I went to the California Math Council – South conference last weekend, and saw Eli Luberoff speak on intellectual need and the Desmos Activity Builder. Eli referred to Guershon Harel’s work on intellectual need and his paper here. Harel posits that for students to learn, they must have an intellectual need for what we are teaching — they must experience a problematic situation, and the drive to resolve this situation motivates learning.
Eli argued that Desmos activities provide an effective example of creating an intellectual need for math. I think that many activities do this well — the activities provide a gateway to perplexing situations with a low barrier to access. I can’t find the example Eli used during the conference, but it’s very similar to this activity by Desmos teaching faculty:
I love this activity. It goes further to motivate systems of equations, but it starts by provoking very simple questions for students — “I wonder what shape all of the points will form?” This is pure, mathematical intellectual need at its best.
All that said, provoking intellectual need isn’t what I primarily use Desmos Activity Builder for. First, a quick detour:
I read this post by Jonathan Claydon at the end of the summer on how the Activity Builder is best used. It was pretty influential for me, and this quote sticks out:
My big reservation: permanence. This is part of the reason I’ve never gotten into whiteboarding, the associated work never gets saved. Students could dutifully complete my match the graph activity but wouldn’t take anything home with them at the end of the day.
Jonathan offers one solution — the follow up worksheet, where students take something with them that codifies the learning from Activity Builder. I think it’s a great addition to Activity Builder, and provides a really great opportunity to connect representations and formalize strategies.
So two approaches to Desmos Activity Builder here. First, that it effectively puts students in a situation of intellectual need. Second, a reservation about permanence and the follow-up worksheet to codify the learning.
I have a different takeaway, however. Having spent a ton of time tinkering with both the graphing calculator and Activity Builder trying to build some lessons for my students, I realized that I struggle to build activities that successfully introduce a new concept to students. Desmos is great at illustrating stuff — but there’s a pretty significant transaction cost (at least in my classroom) to get every student onto a computer and onto the correct page. By that point, some kids or groups are well ahead of others. And the reality is, they’re going to have questions, and many students will have the same questions. The more their paths through the activity diverge, the harder it is to orchestrate meaningful discourse or jump in to provide a missing piece of knowledge and I inevitably end up leaving students behind.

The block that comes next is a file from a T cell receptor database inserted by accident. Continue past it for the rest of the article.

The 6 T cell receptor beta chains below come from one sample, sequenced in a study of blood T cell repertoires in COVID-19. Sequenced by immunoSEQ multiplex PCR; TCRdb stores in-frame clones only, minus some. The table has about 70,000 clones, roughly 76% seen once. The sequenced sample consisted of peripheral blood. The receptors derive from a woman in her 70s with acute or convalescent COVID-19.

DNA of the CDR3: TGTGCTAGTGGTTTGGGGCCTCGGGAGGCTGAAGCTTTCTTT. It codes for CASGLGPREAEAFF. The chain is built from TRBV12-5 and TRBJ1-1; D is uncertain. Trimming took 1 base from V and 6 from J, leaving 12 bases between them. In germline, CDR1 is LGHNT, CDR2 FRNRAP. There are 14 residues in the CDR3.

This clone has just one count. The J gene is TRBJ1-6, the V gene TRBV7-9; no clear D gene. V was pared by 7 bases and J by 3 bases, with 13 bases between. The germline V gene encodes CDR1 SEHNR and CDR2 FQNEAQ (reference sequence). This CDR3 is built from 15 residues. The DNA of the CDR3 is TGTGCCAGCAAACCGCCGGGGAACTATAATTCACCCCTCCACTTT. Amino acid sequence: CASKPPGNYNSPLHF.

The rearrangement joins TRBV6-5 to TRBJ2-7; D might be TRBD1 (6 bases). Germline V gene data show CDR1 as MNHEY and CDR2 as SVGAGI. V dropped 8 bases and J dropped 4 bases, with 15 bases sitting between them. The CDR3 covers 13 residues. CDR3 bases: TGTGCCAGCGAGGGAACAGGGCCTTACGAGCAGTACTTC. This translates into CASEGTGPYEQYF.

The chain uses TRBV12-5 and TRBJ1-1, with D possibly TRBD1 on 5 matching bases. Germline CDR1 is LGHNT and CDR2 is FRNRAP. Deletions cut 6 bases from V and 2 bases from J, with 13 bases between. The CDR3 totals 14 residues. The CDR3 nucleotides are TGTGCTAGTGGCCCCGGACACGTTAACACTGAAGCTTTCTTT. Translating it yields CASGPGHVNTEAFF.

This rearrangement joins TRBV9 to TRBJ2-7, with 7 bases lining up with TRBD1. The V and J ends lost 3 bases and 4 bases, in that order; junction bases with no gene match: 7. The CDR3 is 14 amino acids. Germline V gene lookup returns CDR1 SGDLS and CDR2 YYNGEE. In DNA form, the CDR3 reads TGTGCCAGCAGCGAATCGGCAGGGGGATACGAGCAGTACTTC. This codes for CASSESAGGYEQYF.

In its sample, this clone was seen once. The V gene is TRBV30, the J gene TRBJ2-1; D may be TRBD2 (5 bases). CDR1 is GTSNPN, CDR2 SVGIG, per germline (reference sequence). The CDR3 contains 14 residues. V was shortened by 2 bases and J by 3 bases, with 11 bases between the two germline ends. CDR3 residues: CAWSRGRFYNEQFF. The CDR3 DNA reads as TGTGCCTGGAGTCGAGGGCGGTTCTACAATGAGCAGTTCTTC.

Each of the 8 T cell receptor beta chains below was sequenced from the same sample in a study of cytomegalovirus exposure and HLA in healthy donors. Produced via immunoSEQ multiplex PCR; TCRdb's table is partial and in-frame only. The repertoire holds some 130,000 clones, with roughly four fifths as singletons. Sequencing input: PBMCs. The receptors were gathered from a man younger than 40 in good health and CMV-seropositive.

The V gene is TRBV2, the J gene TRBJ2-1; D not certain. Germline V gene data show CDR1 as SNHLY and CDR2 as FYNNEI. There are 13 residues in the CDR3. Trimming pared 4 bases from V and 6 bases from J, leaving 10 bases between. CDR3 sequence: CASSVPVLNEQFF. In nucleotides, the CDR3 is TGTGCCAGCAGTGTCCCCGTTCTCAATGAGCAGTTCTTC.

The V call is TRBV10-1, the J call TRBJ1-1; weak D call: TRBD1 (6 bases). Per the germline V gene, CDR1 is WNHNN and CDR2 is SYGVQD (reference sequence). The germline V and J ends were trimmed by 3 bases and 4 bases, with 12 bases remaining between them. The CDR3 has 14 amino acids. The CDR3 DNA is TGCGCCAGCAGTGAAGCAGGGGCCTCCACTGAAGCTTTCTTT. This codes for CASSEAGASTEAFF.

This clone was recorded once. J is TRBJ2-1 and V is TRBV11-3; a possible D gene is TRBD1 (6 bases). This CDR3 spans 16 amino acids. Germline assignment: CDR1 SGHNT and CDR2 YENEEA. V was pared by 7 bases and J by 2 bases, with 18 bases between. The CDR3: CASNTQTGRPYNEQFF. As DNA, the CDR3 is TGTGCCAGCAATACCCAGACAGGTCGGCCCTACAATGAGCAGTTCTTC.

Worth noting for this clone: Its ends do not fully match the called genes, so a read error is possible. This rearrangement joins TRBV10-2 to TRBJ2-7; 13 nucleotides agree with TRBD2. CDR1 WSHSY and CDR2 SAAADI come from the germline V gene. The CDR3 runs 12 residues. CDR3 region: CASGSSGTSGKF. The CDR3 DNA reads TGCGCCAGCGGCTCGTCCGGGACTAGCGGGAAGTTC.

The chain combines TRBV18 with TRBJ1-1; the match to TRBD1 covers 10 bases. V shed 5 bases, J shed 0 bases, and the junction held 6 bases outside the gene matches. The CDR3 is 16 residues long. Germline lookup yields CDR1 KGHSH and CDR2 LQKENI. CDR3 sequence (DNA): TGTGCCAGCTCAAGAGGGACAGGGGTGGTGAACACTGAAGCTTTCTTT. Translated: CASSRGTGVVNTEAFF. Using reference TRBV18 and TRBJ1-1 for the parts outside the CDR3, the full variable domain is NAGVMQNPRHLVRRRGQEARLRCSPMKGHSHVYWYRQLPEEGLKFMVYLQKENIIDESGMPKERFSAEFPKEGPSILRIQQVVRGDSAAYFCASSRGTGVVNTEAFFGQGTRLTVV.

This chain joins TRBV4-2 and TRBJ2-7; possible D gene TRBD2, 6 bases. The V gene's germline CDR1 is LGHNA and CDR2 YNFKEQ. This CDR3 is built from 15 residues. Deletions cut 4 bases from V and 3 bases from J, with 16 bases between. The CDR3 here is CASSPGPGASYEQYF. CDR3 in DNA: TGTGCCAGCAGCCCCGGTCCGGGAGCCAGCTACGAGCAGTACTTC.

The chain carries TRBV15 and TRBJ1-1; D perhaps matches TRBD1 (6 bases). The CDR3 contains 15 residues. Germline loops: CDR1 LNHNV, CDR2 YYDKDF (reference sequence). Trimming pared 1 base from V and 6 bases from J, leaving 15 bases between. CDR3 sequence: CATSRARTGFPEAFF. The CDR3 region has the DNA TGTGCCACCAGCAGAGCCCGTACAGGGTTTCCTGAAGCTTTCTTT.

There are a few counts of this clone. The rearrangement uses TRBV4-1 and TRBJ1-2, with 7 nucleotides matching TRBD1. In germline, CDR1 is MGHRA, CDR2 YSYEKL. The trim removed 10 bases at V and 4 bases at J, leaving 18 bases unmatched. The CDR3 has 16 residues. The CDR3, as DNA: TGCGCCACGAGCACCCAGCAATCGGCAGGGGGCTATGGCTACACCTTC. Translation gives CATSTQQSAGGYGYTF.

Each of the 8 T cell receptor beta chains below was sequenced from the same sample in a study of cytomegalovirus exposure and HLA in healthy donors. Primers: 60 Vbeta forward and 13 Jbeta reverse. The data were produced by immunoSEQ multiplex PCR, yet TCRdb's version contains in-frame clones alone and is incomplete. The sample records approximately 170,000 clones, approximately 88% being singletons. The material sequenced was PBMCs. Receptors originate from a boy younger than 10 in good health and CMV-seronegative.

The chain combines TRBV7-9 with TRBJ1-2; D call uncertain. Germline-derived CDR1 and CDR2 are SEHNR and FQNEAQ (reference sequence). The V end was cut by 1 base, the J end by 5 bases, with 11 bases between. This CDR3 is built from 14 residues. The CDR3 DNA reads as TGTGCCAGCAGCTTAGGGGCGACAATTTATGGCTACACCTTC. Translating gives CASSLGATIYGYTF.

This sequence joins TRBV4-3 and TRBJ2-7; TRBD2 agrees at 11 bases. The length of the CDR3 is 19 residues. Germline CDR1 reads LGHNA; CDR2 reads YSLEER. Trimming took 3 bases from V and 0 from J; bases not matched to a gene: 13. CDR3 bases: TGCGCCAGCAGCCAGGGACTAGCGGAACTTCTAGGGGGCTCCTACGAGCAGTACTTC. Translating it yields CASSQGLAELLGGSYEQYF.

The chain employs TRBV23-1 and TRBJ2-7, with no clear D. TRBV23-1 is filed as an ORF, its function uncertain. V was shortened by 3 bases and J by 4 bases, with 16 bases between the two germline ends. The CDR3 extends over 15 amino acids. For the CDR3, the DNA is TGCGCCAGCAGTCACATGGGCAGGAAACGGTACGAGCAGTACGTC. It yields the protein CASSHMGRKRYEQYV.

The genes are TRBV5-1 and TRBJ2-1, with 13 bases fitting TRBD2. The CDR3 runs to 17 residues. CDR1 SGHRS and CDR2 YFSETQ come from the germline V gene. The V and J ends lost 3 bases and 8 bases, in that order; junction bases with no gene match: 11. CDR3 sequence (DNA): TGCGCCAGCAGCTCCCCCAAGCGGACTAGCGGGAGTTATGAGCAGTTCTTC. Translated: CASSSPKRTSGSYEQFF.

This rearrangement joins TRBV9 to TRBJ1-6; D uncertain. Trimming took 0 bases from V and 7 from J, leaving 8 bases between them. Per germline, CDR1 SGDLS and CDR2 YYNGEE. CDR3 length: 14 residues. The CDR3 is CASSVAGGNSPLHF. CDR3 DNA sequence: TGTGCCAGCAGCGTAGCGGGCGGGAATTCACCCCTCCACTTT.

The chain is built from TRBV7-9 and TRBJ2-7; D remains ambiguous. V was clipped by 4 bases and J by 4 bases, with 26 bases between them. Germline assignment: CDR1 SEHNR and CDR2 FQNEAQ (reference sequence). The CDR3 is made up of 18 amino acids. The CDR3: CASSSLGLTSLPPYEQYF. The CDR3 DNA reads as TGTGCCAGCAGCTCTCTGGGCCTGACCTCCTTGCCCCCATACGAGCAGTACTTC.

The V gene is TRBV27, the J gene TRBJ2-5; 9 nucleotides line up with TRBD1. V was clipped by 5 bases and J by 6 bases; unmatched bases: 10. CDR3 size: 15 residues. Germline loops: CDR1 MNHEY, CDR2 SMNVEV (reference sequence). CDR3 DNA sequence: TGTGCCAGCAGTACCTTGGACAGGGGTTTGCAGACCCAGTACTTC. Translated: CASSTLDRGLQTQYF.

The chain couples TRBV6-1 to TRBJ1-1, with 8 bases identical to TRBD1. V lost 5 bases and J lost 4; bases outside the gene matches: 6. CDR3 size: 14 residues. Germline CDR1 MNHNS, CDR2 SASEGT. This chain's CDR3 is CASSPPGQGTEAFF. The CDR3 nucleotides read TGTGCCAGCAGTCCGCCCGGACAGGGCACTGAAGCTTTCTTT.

Instead, I see the greatest value of Activity Builder in formative assessment. Desmos provides a hugely powerful tool to explore new ideas. A bit of instruction, the old-fashioned way, to introduce the big ideas of a new concept goes a long way. Desmos provides the power to explore these ideas more deeply, apply them in a new way, connect them to new representations, and the whole time give me a great bird’s-eye view of what students do and don’t understand to drive instruction moving forward. Students aren’t necessarily keeping a token from the lesson, although I do accompany many activities with a follow-up worksheet. The primary purpose is to deepen their understanding of an idea that’s been introduced, and help me decide where to go next.
This can perpetuate intellectual need, but that’s not the primary purpose. I think I can do that better with my usual pencil, paper and projector schtick. And it avoids the challenge of giving students a place to make their learning permanent — a well placed formative activity comes after they’ve been introduced to key ideas, but with time to reteach and remediate as the data from the activity suggests. Oh, and Desmos is just plain fun for students to play with.
Some examples that I’ve used an have gotten excited about:
Students need to know how to construct a rational function with specific x-intercepts, asymptotes, and end behavior to attempt this activity, but that basic knowledge and a willingness to experiment are plenty to further their understanding.
This activity won’t teach students the Mean Value Theorem, but it will see if they can apply it visually in a few different ways, and underscore important principles of derivatives at the same time.
Students won’t learn vertex form from Match My Parabola, but it’s effective practice with writing quadratic functions, and does an excellent job pushing students’ knowledge around the leading coefficient of a quadratic.
I don’t meant to bash Activity Builder here. It’s an incredible tool, and it’s made a nontrivial difference in my classroom this year. But handing over the key moments in learning new content to a self-guided activity is too much for me right now, and when it goes bad, it can be hard to put the brakes on. This structure is perfect for pushing student understanding and giving me a view of what they know as I figure out what to do next.